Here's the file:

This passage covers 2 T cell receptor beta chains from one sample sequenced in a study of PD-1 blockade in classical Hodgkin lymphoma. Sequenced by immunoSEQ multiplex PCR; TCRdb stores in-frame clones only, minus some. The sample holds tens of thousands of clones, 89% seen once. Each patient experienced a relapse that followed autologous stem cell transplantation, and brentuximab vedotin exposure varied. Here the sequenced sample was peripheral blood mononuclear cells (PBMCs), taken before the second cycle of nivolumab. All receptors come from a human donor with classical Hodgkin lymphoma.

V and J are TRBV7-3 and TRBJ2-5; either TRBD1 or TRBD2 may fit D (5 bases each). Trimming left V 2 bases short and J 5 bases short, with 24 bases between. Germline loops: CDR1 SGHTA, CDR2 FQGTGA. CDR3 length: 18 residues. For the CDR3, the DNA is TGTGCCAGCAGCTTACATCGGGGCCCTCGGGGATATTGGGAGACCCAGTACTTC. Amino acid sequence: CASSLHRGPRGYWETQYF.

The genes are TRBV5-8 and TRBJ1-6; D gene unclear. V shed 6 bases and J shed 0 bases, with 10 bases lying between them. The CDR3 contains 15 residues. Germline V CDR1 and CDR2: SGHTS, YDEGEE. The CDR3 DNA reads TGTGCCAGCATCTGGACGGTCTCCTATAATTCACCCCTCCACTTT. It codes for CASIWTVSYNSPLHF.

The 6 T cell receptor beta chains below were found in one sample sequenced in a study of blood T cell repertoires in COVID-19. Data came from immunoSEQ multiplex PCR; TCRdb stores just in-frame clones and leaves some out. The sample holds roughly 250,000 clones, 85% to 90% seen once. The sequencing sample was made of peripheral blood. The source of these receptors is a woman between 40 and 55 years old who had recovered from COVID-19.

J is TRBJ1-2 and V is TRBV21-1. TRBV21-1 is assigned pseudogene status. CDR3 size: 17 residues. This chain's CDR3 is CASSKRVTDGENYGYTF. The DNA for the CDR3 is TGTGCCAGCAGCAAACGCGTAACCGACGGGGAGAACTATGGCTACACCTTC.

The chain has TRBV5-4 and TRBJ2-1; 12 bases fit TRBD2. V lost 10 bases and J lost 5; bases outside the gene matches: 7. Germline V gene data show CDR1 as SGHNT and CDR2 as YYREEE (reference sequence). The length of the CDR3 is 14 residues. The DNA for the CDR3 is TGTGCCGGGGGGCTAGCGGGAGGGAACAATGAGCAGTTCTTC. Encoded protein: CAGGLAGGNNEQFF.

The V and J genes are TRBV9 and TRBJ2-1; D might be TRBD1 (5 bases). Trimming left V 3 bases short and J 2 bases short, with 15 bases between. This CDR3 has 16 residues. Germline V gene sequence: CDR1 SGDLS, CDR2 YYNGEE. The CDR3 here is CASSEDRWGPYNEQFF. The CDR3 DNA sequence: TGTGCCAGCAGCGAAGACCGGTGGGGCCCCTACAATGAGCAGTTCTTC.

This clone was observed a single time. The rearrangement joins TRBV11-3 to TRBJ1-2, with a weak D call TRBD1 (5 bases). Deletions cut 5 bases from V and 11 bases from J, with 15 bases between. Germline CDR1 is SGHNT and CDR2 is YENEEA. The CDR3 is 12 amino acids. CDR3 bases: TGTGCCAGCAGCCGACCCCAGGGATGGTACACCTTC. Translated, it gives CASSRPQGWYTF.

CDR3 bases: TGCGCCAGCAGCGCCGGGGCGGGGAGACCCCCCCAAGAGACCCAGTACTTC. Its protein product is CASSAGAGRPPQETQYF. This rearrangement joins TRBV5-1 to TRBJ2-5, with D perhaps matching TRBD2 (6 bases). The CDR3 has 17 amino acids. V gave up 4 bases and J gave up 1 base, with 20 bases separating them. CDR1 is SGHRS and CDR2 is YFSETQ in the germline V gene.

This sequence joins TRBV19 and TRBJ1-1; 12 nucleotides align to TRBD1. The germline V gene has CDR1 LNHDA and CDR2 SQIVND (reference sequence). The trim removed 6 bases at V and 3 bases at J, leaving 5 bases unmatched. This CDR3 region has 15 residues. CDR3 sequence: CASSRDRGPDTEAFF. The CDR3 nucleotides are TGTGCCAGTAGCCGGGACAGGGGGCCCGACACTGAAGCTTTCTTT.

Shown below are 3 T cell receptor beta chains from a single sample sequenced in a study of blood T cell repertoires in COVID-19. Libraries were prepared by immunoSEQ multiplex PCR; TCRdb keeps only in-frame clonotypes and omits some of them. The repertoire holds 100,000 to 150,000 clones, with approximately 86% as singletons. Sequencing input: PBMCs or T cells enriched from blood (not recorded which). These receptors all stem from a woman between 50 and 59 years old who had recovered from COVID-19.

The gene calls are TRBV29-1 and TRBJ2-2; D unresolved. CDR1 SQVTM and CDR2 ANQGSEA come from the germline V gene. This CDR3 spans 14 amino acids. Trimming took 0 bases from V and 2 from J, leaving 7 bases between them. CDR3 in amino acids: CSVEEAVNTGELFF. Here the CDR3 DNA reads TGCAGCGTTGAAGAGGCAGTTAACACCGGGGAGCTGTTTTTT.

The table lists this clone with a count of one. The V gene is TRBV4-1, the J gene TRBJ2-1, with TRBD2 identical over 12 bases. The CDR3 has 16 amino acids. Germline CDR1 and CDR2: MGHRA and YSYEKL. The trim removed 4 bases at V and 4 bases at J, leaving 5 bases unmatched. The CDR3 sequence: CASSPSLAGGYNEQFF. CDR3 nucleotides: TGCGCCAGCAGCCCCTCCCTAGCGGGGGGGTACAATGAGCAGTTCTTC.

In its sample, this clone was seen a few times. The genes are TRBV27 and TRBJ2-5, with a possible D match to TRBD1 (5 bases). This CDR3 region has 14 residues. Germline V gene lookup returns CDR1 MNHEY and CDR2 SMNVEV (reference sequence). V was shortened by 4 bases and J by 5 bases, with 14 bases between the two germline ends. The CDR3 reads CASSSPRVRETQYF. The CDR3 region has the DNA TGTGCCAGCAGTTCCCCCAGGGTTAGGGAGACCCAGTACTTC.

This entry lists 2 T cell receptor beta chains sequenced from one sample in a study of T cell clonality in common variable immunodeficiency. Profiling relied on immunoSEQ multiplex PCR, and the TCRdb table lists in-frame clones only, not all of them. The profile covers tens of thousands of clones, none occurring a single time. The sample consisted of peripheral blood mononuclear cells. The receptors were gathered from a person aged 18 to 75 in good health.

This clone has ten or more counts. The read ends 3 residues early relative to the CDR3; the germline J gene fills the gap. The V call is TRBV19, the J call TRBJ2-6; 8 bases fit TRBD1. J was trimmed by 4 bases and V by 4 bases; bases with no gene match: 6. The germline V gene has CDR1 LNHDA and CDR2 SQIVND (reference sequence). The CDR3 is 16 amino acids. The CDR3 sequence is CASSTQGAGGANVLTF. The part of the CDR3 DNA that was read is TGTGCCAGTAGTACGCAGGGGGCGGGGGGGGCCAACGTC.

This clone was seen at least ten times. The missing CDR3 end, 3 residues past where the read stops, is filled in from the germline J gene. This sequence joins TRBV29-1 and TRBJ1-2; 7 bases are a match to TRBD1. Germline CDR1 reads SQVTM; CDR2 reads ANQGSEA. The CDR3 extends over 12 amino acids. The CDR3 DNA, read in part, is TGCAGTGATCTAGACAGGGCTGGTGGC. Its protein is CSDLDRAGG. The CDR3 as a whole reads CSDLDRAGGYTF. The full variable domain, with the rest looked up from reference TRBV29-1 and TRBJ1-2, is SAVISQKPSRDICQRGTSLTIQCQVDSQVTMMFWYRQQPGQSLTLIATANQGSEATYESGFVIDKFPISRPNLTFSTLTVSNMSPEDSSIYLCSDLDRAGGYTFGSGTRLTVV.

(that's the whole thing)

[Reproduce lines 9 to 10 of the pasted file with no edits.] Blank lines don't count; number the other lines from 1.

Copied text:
CDR3 bases: TGCGCCAGCAGCGCCGGGGCGGGGAGACCCCCCCAAGAGACCCAGTACTTC. Its protein product is CASSAGAGRPPQETQYF. This rearrangement joins TRBV5-1 to TRBJ2-5, with D perhaps matching TRBD2 (6 bases). The CDR3 has 17 amino acids. V gave up 4 bases and J gave up 1 base, with 20 bases separating them. CDR1 is SGHRS and CDR2 is YFSETQ in the germline V gene.

This sequence joins TRBV19 and TRBJ1-1; 12 nucleotides align to TRBD1. The germline V gene has CDR1 LNHDA and CDR2 SQIVND (reference sequence). The trim removed 6 bases at V and 3 bases at J, leaving 5 bases unmatched. This CDR3 region has 15 residues. CDR3 sequence: CASSRDRGPDTEAFF. The CDR3 nucleotides are TGTGCCAGTAGCCGGGACAGGGGGCCCGACACTGAAGCTTTCTTT.